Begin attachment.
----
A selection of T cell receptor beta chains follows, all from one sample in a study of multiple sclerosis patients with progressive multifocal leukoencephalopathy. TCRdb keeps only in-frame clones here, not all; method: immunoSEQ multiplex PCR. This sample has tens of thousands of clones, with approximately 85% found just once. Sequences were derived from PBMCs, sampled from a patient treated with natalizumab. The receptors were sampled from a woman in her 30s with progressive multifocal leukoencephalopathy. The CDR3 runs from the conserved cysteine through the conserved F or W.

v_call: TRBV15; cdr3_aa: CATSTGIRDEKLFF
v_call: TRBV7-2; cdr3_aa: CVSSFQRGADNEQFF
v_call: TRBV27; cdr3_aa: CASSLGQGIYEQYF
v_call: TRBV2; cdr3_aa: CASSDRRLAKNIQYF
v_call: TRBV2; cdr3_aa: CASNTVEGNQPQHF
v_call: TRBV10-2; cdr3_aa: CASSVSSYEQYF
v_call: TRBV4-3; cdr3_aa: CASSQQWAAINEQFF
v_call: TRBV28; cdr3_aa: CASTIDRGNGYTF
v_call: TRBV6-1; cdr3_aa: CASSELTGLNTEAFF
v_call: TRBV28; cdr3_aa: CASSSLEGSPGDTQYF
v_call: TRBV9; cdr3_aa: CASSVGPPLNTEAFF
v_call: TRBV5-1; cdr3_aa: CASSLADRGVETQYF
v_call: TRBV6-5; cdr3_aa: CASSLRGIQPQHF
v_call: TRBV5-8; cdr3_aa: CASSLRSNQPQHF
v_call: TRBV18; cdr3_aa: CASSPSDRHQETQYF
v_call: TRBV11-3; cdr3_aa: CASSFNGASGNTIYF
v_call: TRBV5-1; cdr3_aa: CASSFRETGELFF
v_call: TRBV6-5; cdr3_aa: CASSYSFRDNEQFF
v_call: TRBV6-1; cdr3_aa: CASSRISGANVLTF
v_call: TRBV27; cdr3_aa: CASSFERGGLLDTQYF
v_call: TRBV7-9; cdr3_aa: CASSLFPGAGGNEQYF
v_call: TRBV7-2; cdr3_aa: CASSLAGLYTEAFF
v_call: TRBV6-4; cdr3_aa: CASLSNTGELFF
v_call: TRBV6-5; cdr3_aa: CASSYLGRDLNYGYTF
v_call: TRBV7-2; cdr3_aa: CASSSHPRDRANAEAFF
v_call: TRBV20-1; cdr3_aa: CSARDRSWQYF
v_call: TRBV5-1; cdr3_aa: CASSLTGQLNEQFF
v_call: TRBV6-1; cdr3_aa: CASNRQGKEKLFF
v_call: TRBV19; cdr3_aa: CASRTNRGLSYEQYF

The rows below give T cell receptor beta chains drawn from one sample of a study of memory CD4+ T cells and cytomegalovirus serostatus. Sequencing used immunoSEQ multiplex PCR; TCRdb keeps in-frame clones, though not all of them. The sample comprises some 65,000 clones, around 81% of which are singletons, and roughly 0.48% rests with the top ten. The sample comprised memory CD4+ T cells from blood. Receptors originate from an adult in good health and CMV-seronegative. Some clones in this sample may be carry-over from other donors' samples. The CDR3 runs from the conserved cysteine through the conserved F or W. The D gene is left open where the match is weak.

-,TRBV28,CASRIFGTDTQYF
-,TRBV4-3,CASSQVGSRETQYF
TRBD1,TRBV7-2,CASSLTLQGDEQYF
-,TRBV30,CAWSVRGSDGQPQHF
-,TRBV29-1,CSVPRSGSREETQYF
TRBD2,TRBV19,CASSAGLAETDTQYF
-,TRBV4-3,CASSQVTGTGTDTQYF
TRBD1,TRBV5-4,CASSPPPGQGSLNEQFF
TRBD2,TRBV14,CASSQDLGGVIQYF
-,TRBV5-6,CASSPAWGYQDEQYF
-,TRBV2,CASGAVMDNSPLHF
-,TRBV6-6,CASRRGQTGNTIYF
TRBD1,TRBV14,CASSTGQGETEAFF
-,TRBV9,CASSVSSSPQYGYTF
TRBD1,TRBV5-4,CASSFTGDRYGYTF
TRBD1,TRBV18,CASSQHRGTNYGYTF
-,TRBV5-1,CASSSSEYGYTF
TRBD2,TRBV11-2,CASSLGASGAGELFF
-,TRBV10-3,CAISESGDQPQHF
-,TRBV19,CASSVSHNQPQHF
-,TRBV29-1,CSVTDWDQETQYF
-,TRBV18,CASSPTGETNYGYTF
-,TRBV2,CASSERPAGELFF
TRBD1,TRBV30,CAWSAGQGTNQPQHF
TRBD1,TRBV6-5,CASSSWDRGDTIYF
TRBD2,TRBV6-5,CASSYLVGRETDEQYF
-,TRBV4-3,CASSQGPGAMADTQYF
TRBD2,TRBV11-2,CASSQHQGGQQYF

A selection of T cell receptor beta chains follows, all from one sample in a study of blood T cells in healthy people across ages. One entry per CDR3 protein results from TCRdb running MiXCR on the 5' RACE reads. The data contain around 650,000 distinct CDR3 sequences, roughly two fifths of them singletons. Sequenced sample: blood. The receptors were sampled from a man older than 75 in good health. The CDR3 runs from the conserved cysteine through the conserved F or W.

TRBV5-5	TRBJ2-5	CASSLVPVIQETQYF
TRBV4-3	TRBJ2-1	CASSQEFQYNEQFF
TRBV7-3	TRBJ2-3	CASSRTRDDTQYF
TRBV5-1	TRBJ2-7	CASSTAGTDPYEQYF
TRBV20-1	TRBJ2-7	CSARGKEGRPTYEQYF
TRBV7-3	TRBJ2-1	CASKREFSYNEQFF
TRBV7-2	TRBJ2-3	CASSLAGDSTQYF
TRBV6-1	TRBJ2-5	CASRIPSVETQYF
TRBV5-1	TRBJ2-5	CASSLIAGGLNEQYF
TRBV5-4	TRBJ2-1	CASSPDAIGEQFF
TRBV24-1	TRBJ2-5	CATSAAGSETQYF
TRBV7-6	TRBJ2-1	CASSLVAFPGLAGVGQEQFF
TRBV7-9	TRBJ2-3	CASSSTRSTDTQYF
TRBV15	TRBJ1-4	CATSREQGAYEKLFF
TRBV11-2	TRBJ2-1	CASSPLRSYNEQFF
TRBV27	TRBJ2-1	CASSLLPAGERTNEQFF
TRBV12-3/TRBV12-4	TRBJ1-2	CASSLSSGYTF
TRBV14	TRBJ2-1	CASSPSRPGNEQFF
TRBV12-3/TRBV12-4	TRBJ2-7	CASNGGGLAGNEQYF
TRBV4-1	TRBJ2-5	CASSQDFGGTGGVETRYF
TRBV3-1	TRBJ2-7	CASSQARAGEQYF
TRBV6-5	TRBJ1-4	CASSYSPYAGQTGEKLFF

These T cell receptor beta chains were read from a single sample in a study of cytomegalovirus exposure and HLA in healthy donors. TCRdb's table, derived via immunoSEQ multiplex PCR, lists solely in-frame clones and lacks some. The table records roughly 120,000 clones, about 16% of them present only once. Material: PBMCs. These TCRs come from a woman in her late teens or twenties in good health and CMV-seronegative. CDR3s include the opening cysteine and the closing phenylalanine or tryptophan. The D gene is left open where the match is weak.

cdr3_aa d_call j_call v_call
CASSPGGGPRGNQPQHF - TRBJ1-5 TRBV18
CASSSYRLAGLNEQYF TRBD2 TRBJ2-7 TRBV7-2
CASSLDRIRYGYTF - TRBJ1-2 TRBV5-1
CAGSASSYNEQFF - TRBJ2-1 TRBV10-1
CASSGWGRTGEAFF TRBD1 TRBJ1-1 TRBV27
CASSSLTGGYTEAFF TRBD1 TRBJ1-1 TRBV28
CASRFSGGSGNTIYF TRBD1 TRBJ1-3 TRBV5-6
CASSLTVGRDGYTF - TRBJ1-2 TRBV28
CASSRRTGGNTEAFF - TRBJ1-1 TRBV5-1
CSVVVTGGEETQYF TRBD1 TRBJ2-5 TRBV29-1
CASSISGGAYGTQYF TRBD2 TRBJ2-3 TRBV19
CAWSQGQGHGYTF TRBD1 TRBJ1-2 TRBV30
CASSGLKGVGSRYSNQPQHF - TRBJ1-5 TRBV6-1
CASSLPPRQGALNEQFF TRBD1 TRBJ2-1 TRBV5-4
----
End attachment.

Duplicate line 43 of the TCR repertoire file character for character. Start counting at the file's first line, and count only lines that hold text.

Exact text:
-,TRBV6-6,CASRRGQTGNTIYF